I am usually methodical about reading a series, start from the beginning and work my way through, but, alas, I couldn’t control myself with Lesley Thomson’s Detective’s Daughter series. I read the first one and immediately fell in love with Stella and Jack, and I really wanted to read the books in order, but then Lesley’s latest The Distant Dead arrived, and I had last year’s The Playground Murders sitting in my short stack, too, so I caved. I opened The Playground Murders and could not stop reading. Of course, I will go back and fill in after I've read The Playground Murders and The Distant Dead, but for now I’m now reviewing #7 in the series instead of #2. And, oh what a thrilling book The Playground Murders is. As I was reading it, I was thinking that it is exactly the kind of book that keeps me reviewing, because I just have to share my excitement about it.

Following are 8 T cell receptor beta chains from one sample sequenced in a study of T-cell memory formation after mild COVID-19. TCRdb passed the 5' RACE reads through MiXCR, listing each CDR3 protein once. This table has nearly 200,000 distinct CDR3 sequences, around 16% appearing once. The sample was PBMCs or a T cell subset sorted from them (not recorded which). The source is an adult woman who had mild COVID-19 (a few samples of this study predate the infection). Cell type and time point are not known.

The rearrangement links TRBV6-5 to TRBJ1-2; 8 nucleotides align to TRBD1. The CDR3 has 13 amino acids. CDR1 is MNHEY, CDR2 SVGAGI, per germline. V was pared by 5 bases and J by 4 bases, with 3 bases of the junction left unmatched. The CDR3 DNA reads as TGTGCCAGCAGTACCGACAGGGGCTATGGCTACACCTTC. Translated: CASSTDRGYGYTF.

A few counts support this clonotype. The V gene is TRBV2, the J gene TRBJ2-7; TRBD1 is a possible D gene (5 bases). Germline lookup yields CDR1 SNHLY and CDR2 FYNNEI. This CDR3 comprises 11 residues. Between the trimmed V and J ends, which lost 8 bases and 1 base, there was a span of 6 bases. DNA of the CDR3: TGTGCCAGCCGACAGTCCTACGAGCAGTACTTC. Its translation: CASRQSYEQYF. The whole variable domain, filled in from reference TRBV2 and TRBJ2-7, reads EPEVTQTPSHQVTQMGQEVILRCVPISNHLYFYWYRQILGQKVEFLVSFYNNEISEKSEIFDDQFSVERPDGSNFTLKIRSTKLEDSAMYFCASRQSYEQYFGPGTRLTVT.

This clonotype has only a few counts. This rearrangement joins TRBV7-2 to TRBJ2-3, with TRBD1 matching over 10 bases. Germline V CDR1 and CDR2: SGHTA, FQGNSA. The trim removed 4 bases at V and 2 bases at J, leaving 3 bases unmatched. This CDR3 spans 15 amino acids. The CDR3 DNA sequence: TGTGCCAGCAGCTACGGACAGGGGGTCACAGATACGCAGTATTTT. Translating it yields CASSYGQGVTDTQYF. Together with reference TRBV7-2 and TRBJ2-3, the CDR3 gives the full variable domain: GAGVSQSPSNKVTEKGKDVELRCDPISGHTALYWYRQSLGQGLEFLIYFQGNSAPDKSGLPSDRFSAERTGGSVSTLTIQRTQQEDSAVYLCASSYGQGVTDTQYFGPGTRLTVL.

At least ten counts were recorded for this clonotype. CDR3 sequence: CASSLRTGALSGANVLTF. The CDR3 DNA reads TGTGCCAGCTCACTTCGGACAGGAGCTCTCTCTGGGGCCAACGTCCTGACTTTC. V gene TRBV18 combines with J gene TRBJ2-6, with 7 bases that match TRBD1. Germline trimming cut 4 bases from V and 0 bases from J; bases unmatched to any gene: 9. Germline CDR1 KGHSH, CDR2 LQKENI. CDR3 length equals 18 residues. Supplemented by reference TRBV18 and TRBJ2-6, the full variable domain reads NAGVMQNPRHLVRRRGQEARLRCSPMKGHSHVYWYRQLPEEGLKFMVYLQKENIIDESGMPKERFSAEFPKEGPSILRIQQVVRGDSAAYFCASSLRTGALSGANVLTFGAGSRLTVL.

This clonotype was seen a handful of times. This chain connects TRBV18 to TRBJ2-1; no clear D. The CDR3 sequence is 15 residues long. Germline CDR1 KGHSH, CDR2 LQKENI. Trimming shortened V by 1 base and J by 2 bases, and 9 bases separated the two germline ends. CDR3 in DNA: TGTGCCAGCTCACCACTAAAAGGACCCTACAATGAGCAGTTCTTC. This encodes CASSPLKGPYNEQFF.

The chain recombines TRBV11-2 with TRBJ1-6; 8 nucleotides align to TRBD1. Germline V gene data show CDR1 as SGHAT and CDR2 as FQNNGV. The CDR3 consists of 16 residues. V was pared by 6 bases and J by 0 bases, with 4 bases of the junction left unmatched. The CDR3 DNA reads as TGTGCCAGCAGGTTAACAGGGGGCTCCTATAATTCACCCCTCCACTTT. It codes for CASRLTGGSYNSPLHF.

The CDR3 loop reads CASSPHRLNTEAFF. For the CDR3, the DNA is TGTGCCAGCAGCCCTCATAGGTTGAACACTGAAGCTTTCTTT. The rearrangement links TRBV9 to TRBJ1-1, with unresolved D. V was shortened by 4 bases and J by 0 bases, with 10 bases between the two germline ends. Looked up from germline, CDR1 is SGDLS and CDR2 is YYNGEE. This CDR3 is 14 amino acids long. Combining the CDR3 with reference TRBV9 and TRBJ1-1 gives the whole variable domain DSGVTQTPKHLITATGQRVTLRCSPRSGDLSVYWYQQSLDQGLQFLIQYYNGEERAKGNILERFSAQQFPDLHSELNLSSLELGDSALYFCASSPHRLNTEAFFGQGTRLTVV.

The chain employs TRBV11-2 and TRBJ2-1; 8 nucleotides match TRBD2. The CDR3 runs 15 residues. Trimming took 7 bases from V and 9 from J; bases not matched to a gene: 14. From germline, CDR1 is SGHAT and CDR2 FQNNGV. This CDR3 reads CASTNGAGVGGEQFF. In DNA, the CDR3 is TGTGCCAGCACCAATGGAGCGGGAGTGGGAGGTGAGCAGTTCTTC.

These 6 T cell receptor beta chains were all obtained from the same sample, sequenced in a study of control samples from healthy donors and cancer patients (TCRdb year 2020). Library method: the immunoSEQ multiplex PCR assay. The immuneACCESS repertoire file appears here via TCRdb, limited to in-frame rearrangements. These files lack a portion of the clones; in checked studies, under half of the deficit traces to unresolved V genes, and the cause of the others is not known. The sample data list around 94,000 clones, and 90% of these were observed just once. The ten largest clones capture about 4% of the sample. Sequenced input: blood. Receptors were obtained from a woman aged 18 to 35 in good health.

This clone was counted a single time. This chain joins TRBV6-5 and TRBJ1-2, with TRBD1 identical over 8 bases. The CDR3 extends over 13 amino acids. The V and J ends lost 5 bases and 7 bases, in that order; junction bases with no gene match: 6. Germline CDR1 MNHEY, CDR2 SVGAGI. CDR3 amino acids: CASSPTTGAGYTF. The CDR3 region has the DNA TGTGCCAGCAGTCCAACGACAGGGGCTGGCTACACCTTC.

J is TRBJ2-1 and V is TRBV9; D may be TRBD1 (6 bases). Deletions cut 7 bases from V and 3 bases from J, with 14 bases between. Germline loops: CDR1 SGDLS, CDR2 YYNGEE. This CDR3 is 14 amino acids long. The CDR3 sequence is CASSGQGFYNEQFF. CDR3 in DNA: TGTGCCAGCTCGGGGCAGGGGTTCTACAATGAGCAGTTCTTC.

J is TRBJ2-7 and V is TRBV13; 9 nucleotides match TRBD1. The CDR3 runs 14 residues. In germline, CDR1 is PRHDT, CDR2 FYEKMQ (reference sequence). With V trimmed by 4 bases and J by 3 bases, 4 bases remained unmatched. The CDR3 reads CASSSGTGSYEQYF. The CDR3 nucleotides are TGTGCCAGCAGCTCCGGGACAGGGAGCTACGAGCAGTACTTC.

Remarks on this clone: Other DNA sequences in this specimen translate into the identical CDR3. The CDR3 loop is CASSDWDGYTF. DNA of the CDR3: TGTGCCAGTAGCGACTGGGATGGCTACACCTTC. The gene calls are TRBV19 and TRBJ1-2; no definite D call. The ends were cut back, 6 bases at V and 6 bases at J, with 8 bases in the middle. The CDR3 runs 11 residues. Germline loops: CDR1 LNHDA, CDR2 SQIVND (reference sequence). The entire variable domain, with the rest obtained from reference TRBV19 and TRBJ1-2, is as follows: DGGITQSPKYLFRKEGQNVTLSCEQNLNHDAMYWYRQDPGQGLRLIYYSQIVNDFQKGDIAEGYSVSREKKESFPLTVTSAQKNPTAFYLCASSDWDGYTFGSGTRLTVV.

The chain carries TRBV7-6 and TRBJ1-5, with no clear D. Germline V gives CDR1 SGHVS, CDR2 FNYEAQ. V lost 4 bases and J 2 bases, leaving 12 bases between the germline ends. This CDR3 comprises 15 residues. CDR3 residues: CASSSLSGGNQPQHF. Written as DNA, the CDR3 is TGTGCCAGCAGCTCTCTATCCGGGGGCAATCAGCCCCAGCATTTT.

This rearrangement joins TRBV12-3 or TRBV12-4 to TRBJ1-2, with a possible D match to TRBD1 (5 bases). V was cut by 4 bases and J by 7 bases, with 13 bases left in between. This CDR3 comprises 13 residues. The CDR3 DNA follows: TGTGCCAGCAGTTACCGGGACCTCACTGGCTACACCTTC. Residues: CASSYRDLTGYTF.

Stella Darnell, now 53, started her cleaning business called Clean Slate as just that, a cleaning business. She and her crew clean homes, buildings, and whatever else needs cleaning that people don’t want to or can’t do themselves. Her business soon expanded to crime scene cleaning and detective work, which isn’t too surprising, as her father Terry Darnell had been a much-respected detective in the Metropolitan Police of London. After his death, Stella found a cold case of his she investigated and solved with the help of Jack Harmon. Although her parents’ divorce when she was seven-years-old and Terry’s devotion to his job put distance between the two, she recognized his skill and has his same eye for detail and penchant for completing a job. So, at present Stella has both a cleaning business and a detective agency, and it’s not a stretch to say they complement one another. The staff, including Stella’s mother, around her are highly competent and efficient. And, then there’s Jack. One of the reasons to read at least the first book in this series before any others is the introduction to Jack Harmon, an eccentric, deep thinking individual who is an underground train driver in London, but works with Stella, too. Jack and Stella have a working and personal relationship that is best left discovered by the reader. It’s complicated definitely applies.